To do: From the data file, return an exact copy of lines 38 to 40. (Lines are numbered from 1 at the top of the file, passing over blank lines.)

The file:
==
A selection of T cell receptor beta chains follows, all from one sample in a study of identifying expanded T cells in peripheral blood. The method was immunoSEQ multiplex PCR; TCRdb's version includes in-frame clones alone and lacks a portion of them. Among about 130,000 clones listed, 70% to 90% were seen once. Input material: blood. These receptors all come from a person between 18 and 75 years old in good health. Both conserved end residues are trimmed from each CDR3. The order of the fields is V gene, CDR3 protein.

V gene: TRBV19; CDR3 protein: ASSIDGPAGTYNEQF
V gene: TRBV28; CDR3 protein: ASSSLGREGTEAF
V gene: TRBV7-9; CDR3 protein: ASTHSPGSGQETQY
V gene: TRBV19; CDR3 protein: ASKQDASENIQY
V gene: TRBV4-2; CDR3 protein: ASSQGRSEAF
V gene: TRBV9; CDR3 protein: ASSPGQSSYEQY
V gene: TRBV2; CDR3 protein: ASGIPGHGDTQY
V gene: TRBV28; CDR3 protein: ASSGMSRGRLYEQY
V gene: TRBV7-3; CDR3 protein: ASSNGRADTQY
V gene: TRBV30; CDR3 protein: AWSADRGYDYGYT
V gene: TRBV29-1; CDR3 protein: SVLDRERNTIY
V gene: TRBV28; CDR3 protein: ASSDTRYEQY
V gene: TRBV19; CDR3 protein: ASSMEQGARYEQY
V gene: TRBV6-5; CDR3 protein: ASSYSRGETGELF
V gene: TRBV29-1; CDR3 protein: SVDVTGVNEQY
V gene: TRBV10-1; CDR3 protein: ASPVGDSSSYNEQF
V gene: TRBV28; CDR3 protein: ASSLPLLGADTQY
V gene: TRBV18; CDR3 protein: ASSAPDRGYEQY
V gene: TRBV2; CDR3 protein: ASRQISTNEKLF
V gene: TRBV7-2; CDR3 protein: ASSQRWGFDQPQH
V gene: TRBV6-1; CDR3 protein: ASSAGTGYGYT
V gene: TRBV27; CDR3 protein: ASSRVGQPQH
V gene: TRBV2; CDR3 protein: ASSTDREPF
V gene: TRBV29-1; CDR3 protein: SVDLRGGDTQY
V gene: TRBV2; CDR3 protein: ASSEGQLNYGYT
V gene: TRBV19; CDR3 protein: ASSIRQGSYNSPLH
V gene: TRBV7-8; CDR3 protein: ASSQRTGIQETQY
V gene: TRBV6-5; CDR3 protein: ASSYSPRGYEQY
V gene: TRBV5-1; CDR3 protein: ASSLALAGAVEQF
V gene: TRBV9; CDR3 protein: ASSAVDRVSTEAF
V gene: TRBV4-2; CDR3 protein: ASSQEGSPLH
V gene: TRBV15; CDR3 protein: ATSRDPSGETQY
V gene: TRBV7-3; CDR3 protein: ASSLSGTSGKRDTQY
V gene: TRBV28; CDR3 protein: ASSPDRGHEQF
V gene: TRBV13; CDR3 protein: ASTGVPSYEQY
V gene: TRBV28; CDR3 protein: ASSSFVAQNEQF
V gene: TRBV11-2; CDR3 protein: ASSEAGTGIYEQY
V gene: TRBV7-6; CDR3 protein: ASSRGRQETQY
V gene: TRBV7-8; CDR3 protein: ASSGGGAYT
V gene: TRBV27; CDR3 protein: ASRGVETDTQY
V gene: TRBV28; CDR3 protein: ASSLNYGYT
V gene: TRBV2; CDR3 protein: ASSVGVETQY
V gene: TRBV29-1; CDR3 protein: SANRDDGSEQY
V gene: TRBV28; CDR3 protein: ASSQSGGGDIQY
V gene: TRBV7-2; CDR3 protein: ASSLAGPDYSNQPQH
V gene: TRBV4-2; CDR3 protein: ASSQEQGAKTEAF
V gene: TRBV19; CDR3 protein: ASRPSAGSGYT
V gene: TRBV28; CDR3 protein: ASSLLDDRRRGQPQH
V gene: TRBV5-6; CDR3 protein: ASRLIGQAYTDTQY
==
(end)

V gene: TRBV11-2; CDR3 protein: ASSEAGTGIYEQY
V gene: TRBV7-6; CDR3 protein: ASSRGRQETQY
V gene: TRBV7-8; CDR3 protein: ASSGGGAYT